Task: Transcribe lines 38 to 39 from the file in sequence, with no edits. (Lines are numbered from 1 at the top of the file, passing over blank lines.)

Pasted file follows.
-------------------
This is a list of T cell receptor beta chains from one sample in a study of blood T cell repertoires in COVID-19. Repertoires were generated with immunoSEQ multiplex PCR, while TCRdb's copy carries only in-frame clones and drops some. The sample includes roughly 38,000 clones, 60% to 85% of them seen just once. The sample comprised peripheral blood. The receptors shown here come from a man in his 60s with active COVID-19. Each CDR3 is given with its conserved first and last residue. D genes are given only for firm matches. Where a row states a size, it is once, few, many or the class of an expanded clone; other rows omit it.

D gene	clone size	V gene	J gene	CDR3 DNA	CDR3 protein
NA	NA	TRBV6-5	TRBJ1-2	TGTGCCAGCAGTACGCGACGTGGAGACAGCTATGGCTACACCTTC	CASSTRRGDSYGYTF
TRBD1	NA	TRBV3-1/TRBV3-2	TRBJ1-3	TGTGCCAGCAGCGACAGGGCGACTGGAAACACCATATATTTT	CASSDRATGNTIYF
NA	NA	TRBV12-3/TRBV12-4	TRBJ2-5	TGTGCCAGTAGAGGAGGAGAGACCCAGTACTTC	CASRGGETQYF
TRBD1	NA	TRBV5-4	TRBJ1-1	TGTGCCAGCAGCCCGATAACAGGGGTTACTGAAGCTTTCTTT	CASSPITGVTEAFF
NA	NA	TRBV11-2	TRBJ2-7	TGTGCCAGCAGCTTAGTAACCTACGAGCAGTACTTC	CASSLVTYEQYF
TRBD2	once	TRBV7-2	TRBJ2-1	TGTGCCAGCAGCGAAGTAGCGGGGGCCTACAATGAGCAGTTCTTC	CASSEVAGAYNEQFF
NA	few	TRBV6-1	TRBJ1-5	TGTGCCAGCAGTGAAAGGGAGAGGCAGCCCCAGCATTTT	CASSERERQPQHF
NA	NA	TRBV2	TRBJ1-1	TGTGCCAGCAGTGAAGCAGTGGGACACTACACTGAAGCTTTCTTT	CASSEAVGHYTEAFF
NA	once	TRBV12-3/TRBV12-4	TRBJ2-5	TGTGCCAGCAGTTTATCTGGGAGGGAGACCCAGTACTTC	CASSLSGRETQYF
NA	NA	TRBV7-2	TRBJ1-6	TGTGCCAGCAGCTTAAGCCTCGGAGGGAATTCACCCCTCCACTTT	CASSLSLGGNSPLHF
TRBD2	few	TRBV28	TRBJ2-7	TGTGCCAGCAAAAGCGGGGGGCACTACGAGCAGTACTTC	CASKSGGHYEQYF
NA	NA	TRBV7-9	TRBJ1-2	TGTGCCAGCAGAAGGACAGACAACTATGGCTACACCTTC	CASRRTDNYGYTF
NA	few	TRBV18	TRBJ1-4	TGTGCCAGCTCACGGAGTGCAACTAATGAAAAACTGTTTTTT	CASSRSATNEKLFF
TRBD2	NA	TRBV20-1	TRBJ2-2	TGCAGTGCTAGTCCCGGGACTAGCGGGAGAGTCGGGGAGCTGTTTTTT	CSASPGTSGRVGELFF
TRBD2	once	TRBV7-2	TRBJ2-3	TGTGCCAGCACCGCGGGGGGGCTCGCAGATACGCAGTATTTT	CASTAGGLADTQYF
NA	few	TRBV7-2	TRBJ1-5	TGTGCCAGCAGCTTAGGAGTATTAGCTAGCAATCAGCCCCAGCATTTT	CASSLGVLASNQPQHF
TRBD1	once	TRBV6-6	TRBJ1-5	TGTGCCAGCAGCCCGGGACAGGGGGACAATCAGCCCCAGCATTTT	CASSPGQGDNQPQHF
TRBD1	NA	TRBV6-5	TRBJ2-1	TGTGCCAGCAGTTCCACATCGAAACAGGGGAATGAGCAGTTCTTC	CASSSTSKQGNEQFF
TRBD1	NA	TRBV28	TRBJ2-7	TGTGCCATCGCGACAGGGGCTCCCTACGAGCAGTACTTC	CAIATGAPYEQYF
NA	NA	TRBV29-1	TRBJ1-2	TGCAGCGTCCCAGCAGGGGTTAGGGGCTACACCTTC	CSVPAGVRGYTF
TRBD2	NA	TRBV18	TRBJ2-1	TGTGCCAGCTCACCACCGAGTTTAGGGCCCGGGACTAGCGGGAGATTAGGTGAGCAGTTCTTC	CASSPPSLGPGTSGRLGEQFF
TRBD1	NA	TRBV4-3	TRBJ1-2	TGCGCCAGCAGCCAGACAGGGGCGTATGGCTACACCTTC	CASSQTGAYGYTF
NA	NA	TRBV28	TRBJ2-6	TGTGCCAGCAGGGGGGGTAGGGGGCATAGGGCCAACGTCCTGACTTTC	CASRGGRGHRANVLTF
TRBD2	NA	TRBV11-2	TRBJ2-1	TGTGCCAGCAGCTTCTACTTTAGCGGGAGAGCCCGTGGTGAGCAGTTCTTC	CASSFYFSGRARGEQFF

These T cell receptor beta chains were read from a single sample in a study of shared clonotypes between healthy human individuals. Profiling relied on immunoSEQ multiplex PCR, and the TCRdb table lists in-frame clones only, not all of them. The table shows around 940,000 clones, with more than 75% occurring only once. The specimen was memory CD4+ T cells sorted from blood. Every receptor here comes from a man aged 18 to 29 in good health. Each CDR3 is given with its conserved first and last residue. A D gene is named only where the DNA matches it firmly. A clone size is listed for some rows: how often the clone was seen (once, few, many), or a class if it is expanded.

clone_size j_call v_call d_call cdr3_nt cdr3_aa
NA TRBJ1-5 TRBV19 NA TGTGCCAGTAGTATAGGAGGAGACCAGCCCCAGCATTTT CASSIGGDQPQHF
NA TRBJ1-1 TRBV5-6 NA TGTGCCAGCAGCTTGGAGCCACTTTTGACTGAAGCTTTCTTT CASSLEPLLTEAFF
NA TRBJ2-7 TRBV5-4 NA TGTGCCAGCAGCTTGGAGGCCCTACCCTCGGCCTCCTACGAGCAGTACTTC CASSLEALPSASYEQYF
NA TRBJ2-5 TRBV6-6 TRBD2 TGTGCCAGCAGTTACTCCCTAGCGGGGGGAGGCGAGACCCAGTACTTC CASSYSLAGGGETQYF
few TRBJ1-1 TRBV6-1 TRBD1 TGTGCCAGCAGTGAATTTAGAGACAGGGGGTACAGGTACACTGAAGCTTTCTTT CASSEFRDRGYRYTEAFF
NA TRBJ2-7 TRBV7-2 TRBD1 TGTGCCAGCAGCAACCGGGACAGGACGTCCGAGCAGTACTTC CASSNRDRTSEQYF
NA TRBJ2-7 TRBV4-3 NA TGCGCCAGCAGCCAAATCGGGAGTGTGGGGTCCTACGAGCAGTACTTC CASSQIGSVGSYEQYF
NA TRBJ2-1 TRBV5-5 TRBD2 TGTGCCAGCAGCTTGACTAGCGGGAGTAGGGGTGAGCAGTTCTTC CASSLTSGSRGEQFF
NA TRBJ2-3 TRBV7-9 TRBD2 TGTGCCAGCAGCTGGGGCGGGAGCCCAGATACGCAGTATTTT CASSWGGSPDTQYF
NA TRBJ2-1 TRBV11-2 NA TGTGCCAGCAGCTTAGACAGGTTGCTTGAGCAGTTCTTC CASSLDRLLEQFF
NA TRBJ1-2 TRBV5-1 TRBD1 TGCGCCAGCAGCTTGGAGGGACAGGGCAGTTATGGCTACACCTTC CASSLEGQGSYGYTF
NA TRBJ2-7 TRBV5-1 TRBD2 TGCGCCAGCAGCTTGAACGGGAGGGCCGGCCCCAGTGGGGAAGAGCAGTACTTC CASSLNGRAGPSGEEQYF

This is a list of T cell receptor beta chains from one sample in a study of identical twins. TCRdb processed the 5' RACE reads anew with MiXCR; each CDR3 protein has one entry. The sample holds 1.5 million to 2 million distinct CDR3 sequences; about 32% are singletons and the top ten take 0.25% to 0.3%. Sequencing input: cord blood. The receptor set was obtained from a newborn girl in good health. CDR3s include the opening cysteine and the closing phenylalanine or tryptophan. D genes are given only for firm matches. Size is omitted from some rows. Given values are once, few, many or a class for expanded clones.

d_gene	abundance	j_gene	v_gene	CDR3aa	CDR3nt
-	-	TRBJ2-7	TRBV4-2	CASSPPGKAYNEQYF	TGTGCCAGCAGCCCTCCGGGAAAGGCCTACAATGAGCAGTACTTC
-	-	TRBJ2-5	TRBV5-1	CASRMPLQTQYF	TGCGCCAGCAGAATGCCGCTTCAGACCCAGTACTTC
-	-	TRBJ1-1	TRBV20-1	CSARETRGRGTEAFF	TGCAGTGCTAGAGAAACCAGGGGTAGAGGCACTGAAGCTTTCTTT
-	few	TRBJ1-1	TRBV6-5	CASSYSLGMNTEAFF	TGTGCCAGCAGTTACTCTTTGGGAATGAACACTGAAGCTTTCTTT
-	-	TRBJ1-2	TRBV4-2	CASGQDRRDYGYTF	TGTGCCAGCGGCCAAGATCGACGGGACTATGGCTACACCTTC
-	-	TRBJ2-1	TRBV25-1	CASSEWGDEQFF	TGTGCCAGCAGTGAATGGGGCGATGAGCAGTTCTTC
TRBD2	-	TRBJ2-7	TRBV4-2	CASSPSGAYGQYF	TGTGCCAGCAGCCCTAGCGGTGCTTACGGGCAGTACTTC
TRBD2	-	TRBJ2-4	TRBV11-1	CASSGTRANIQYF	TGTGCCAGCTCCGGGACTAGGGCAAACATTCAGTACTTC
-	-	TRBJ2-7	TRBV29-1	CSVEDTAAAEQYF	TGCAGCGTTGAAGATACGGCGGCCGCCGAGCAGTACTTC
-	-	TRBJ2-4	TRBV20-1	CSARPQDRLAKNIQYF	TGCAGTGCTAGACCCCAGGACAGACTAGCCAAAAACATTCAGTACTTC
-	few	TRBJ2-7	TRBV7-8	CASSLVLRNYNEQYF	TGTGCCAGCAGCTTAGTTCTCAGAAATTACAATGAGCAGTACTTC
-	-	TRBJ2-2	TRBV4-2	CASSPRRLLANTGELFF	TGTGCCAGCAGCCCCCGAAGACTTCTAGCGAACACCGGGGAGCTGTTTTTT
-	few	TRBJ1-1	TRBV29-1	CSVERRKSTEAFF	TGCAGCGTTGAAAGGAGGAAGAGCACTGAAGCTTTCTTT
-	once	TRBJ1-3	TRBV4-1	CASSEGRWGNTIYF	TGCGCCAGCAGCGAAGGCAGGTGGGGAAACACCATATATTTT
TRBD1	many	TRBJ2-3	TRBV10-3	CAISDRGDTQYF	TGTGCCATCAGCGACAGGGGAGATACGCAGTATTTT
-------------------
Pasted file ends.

NA TRBJ2-1 TRBV11-2 NA TGTGCCAGCAGCTTAGACAGGTTGCTTGAGCAGTTCTTC CASSLDRLLEQFF
NA TRBJ1-2 TRBV5-1 TRBD1 TGCGCCAGCAGCTTGGAGGGACAGGGCAGTTATGGCTACACCTTC CASSLEGQGSYGYTF